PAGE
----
How to Remove Mold From Dried Gourds
After harvesting your gourds from the garden, the drying process begins. As you dry gourds to preserve them, mold is an inevitable occurrence. Some people choose to consider the mold a part of the drying process and they allow the mold to become a part of the character of the dried gourd. Others find the mold distasteful and prefer to remove the mold. If you prefer your dried gourds unblemished from mold, the cleaning process is simple and effective.
Saturate the bath towels with warm water.
Add a small amount of liquid laundry detergent to the wet towels and knead the wet towels until the detergent creates bubbles on the towels.
- After harvesting your gourds from the garden, the drying process begins.
- As you dry gourds to preserve them, mold is an inevitable occurrence.
Wrap one bath towel around each gourd.
Place the gourds inside the garbage bag. Place the bag outside in direct sunlight and situate the gourds inside the bag so they are all sitting in a single layer within the bag. Seal the bag tightly.
Leave the bag outside in the sun for two to three hours. Every 30 minutes, rearrange the gourds inside the bag (without opening the bag) so the gourds all receive equal exposure to the sun. It does not have to be a warm day for heat to build up inside the black garbage bag.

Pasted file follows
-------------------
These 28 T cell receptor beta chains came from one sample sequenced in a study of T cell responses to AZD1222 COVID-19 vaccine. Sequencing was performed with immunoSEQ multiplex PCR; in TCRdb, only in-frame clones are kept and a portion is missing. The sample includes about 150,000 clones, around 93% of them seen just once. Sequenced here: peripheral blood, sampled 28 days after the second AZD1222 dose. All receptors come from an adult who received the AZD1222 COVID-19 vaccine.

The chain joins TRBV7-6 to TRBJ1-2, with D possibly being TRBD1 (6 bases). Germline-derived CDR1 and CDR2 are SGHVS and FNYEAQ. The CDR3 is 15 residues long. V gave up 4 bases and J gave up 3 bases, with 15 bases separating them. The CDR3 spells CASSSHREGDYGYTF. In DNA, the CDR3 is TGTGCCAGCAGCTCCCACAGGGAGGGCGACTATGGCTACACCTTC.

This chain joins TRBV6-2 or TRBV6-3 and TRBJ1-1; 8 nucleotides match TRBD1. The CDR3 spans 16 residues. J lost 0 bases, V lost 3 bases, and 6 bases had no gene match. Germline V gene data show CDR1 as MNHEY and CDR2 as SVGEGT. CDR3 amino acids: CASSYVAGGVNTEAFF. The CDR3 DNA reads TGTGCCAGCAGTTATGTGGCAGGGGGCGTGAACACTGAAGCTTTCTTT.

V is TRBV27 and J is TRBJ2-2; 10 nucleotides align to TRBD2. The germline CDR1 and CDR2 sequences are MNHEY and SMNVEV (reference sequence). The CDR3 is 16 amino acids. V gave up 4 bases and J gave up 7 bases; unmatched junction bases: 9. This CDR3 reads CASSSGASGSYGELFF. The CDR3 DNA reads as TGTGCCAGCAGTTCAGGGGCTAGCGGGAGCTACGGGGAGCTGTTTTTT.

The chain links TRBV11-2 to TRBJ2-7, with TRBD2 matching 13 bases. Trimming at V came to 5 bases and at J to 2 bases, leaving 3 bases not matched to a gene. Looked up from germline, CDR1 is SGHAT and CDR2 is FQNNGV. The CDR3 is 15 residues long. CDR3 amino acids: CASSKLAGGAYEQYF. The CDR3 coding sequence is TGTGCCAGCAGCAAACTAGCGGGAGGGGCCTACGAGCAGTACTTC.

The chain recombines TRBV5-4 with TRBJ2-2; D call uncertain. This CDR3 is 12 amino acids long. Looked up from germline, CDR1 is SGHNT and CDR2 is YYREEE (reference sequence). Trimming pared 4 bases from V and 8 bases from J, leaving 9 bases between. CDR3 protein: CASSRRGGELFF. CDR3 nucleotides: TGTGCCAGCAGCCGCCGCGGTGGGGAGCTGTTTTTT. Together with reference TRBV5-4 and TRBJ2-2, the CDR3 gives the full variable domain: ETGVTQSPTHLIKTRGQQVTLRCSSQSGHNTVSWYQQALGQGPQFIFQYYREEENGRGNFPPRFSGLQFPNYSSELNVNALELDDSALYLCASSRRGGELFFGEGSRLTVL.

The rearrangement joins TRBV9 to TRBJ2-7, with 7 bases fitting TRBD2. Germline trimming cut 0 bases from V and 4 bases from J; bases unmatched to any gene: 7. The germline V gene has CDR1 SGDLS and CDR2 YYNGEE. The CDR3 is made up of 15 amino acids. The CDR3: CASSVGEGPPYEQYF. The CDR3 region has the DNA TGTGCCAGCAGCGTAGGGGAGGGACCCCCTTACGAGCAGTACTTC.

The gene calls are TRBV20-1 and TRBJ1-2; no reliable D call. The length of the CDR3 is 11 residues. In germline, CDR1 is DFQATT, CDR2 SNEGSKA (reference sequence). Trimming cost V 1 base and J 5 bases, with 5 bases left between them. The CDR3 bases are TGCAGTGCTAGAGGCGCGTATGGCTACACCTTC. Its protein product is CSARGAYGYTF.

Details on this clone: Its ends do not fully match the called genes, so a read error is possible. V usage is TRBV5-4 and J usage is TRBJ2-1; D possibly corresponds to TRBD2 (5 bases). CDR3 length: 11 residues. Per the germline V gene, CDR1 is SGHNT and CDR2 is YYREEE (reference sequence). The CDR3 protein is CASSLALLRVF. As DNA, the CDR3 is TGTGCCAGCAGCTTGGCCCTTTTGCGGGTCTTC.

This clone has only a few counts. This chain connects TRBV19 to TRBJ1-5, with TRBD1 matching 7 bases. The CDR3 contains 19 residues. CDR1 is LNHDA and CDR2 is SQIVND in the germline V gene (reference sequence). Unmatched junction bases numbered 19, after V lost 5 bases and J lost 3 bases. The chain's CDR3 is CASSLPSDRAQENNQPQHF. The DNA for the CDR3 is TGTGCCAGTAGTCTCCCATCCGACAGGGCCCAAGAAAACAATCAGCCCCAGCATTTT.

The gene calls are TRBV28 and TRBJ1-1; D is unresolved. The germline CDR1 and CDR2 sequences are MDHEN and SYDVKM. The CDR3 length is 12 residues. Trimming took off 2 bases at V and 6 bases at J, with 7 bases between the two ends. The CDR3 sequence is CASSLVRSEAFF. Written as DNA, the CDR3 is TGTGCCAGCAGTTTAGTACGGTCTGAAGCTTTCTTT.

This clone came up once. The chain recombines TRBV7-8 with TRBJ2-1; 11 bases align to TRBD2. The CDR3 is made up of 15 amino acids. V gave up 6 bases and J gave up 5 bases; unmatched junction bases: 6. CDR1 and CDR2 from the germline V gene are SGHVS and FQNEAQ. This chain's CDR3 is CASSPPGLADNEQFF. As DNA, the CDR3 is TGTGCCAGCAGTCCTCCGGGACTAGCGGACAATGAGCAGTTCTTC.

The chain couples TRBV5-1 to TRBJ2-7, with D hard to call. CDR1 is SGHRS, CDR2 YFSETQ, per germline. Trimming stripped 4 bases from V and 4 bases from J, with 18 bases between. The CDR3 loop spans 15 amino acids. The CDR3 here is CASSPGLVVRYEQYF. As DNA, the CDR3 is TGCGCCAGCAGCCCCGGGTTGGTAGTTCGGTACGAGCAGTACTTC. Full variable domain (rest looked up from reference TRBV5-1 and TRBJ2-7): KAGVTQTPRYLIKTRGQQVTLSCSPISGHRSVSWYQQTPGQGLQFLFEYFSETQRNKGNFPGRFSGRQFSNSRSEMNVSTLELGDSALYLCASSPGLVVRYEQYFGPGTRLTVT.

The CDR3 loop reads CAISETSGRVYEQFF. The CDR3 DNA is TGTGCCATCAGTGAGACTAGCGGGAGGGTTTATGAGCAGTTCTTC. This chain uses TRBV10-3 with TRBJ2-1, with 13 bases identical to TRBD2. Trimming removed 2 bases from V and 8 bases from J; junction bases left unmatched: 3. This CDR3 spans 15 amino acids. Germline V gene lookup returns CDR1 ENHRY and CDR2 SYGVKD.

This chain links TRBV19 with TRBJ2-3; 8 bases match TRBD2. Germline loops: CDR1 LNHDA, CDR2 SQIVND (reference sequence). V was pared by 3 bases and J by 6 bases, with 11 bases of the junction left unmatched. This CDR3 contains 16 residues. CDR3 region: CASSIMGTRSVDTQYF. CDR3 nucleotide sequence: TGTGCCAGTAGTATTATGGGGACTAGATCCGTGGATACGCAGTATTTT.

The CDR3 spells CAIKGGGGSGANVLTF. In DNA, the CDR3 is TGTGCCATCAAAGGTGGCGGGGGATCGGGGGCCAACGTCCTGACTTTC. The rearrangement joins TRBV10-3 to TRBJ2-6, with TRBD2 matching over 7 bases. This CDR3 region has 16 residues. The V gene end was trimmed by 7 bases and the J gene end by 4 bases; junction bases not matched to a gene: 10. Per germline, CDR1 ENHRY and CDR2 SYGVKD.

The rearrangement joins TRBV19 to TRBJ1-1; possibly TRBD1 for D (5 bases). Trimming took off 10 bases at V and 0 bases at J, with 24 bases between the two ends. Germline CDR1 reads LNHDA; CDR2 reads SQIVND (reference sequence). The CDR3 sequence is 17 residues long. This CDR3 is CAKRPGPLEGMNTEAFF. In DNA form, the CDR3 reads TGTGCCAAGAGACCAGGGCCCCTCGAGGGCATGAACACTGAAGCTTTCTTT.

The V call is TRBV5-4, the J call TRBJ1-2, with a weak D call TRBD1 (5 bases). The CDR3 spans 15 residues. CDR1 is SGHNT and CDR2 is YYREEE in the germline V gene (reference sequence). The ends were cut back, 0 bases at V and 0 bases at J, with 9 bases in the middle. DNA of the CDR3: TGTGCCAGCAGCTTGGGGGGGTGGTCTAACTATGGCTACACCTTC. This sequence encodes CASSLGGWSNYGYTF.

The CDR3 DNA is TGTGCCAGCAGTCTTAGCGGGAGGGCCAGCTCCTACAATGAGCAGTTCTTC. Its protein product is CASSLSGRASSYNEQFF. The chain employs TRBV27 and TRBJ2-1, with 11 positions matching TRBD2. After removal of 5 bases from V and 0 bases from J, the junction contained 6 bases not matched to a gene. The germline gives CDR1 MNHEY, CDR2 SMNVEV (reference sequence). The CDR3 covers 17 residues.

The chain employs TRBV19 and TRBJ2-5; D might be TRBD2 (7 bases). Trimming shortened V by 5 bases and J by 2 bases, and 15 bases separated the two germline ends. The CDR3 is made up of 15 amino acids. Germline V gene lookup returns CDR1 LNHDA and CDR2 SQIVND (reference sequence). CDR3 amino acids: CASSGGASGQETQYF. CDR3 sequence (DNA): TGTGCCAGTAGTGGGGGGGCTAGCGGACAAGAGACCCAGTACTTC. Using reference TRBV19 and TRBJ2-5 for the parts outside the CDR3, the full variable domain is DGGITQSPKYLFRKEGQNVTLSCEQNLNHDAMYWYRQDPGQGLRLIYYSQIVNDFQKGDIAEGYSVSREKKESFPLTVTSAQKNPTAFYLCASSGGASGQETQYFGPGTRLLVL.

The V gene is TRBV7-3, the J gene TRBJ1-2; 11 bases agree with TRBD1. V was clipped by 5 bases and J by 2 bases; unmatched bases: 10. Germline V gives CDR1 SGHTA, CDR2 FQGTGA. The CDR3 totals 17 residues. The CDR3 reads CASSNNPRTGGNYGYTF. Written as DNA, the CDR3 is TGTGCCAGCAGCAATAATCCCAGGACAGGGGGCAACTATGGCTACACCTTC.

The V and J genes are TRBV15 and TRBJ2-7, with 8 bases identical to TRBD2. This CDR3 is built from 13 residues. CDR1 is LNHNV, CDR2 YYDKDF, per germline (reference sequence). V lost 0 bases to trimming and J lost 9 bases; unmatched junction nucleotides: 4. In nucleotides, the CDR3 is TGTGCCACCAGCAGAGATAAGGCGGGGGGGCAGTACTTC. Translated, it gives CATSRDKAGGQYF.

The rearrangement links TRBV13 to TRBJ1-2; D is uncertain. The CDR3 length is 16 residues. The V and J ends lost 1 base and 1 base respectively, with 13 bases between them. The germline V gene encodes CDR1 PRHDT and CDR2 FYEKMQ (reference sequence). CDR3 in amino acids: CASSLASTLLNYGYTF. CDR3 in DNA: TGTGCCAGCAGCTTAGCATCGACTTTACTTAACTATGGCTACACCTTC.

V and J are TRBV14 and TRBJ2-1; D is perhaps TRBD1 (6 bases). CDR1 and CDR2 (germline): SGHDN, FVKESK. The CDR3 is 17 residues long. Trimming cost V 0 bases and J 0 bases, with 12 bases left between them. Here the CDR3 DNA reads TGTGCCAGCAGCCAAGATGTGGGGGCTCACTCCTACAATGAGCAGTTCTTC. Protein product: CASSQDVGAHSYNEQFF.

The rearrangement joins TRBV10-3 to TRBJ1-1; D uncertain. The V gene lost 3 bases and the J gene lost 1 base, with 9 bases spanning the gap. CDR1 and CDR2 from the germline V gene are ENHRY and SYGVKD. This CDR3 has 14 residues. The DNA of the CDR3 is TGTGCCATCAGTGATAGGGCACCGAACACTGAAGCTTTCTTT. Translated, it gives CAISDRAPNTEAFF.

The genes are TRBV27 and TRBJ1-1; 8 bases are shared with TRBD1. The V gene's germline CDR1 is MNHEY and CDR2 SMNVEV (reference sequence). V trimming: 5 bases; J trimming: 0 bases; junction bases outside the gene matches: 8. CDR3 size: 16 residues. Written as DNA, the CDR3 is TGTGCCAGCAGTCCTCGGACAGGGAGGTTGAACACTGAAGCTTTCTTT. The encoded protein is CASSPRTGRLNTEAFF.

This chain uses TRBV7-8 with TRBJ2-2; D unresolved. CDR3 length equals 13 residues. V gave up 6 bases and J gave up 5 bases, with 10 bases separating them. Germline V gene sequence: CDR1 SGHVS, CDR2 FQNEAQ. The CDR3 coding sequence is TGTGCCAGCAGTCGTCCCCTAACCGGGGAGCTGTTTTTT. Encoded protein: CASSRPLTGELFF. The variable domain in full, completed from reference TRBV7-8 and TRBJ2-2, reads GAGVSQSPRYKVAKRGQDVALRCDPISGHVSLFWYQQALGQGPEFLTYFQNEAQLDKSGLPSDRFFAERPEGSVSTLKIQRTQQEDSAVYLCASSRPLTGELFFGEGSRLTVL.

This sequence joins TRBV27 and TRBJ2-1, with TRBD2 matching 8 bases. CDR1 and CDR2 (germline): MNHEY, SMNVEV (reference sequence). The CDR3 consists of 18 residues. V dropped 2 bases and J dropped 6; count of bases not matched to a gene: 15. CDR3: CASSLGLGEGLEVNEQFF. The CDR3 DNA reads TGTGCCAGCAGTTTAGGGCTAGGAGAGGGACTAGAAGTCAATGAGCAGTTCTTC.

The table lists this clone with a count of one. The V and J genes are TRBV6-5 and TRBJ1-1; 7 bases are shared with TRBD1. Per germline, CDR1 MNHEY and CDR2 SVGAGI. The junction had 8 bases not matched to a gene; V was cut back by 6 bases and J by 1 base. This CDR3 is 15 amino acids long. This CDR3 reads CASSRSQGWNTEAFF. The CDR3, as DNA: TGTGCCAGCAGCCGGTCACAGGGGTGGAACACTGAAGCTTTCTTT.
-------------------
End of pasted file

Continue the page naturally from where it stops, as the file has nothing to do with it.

- Wrap one bath towel around each gourd.
- Place the bag outside in direct sunlight and situate the gourds inside the bag so they are all sitting in a single layer within the bag.
Open the bag after the time elapses. Remove the gourds from the bag, unwrap them from the towels and place the gourds into the sink.
Scrub the outer surface of the gourds with the metal scrubber in the same way you would scrub a dirty pan. Continue to scrub until you remove as much of the mold as possible. Place the gourds aside to dry completely.
Sand the dried gourds lightly with the sandpaper if any superficial mold stains remain after scrubbing.
Kathryn Hatter is a veteran home-school educator, as well as an accomplished gardener, quilter, crocheter, cook, decorator and digital graphics creator. As a regular contributor to Natural News, many of Hatter's Internet publications focus on natural health and parenting. Hatter has also had publication on home improvement websites such as Redbeacon.